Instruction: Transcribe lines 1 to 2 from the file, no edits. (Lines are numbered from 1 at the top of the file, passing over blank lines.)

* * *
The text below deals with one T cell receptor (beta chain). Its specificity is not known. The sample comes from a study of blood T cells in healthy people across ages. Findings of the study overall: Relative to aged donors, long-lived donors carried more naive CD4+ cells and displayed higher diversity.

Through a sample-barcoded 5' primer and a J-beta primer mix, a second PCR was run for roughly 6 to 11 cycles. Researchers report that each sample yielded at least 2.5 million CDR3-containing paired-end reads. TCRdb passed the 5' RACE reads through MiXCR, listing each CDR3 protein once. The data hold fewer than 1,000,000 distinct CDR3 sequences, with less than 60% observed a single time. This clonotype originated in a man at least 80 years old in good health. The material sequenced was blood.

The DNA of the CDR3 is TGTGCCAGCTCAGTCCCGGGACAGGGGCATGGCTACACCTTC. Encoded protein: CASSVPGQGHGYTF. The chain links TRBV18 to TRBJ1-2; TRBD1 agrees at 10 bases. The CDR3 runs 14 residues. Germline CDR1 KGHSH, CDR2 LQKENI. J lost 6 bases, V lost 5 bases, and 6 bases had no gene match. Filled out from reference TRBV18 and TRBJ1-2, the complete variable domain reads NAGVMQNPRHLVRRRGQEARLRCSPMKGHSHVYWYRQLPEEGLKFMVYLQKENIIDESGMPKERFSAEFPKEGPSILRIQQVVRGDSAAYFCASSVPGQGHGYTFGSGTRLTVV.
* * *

The text below deals with one T cell receptor (beta chain). Its specificity is not known. The sample comes from a study of blood T cells in healthy people across ages. Findings of the study overall: Relative to aged donors, long-lived donors carried more naive CD4+ cells and displayed higher diversity.

Through a sample-barcoded 5' primer and a J-beta primer mix, a second PCR was run for roughly 6 to 11 cycles. Researchers report that each sample yielded at least 2.5 million CDR3-containing paired-end reads. TCRdb passed the 5' RACE reads through MiXCR, listing each CDR3 protein once. The data hold fewer than 1,000,000 distinct CDR3 sequences, with less than 60% observed a single time. This clonotype originated in a man at least 80 years old in good health. The material sequenced was blood.